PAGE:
Reopening of hospitality industries drives 4.8 per cent rise in UK GDP

UK economy continues to bounce back from Covid: Britain has fastest growth rate in G7 as reopening of hospitality industries drives 4.8 per cent rise in GDP

The great British pub helped boost the UK economy out of lockdown, spearheading a 4.8 per cent increase in GDP in the second quarter of 2021, new figures revealed today. 

The country’s gross domestic product (GDP) increased by a further 1 per cent in June, creating five consecutive months of growth, following a 0.6 per cent rise in May, the Office for National Statistics said.

Chancellor Rishi  Sunak hailed the figures, saying they were the best of any G7 nation.

Lockdown restrictions slowly eased through much of the quarter, with outdoor dining opened again in April and further restrictions were lifted in May.

However, GDP is still around two percentage points below its pre-pandemic peak.

Mr Sunak said: ‘Today’s figures show that our economy is on the mend showing strong signs of recovery, thanks to our Plan for Jobs and successful vaccine programme.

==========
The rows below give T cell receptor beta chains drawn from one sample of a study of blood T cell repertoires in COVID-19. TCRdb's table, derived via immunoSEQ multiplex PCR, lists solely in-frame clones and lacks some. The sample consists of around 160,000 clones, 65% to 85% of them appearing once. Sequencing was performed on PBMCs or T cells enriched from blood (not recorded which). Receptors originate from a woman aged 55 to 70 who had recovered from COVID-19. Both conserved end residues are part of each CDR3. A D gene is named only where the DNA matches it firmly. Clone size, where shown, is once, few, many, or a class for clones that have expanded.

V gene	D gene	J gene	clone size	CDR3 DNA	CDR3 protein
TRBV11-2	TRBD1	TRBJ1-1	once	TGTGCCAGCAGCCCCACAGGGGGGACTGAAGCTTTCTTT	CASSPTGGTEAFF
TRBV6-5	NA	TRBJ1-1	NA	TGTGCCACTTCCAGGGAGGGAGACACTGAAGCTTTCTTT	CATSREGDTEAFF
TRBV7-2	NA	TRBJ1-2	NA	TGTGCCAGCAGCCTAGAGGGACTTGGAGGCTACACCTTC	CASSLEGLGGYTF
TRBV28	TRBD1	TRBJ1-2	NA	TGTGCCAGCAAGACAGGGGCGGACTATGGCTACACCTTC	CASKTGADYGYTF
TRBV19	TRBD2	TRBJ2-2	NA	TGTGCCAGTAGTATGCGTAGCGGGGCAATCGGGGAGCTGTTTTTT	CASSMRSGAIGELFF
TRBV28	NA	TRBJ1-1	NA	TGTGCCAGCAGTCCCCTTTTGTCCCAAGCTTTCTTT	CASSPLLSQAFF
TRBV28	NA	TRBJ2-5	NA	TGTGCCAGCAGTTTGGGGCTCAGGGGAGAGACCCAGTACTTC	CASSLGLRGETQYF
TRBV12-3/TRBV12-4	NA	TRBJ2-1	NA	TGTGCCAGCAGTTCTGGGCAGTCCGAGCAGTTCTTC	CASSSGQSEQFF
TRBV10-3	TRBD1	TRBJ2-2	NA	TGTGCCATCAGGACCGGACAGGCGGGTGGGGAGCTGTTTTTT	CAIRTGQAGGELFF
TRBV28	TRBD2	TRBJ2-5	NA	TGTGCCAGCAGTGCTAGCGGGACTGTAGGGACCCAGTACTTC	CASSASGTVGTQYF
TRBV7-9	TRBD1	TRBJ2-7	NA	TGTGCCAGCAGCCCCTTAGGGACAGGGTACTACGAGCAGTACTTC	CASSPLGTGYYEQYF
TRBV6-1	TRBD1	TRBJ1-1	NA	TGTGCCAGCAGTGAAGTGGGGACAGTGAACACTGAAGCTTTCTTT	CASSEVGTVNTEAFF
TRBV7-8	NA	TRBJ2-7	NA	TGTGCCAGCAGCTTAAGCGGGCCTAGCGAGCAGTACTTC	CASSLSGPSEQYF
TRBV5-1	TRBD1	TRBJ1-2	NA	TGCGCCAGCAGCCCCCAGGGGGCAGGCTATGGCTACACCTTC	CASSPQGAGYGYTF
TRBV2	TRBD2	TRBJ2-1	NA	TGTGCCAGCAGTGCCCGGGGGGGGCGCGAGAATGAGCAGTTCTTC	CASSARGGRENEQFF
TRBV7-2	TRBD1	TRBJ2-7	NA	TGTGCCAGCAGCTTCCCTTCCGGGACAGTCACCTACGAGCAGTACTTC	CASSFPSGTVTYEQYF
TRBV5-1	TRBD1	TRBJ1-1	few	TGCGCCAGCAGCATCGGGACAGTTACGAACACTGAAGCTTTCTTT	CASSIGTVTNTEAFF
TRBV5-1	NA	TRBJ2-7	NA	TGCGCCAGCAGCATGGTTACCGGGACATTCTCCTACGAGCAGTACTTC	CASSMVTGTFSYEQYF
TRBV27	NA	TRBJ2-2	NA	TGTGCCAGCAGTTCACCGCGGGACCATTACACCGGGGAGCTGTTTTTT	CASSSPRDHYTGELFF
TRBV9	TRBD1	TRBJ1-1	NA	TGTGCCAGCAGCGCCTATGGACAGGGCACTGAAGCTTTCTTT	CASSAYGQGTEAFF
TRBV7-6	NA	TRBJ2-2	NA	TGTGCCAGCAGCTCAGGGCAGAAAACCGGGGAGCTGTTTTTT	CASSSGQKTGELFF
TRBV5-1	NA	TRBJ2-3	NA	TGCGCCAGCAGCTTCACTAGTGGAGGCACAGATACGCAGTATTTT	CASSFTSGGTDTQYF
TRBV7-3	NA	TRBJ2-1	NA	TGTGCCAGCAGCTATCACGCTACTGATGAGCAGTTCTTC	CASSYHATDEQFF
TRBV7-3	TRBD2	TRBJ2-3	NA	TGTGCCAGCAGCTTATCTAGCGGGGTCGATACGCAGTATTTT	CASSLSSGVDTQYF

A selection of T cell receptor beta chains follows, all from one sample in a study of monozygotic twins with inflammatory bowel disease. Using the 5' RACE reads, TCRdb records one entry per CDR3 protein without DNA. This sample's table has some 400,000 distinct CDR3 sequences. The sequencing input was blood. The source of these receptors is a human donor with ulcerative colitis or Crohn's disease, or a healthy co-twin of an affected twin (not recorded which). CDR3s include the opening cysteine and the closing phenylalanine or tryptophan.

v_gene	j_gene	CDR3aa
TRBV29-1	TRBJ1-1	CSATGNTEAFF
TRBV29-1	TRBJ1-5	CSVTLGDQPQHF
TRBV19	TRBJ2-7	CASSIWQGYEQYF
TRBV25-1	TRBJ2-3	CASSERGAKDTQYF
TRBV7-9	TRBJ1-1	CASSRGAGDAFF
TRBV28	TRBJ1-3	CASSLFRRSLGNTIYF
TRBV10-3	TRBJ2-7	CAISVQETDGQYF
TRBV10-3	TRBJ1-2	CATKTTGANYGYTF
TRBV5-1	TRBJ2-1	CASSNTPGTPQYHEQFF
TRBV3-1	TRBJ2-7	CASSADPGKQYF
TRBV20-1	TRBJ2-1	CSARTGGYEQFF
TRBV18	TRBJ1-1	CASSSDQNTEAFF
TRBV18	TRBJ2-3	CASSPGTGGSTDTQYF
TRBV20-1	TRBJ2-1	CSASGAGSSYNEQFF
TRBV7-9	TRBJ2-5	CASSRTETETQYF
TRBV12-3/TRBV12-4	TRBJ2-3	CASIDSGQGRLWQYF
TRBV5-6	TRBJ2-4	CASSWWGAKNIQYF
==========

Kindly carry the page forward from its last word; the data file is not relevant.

Chancellor Rishi Sunak hailed the figures, saying they were the best of any G7 nation.

‘I know there are still challenges to overcome, but I feel confident in the strength of the UK economy and the resilience of the British people.

‘With the fastest quarterly growth rate among the G7 economies we have exceeded expectations, and I’m pleased to see the UK bouncing back.’

However the British Chambers of Commerce (BCC) inserted a not eof caution into the economic picture, saying business investment remained low.

Suren Thiru, its head of economics, said: ‘Strong growth in the second quarter may be the high point for the UK economy with economic activity likely to moderate in the third quarter as staff shortages, supply chain disruption and consumer caution to spend limits any gains from the lifting of restrictions in July.

‘Against this backdrop, policymakers must guard against complacency over the underlying strength of the recovery. 

‘A comprehensive rebuild strategy to turbocharge growth post-Covid is needed, alongside a clear plan for dealing with any future virus response, to give firms the confidence to start firing on all cylinders again.’

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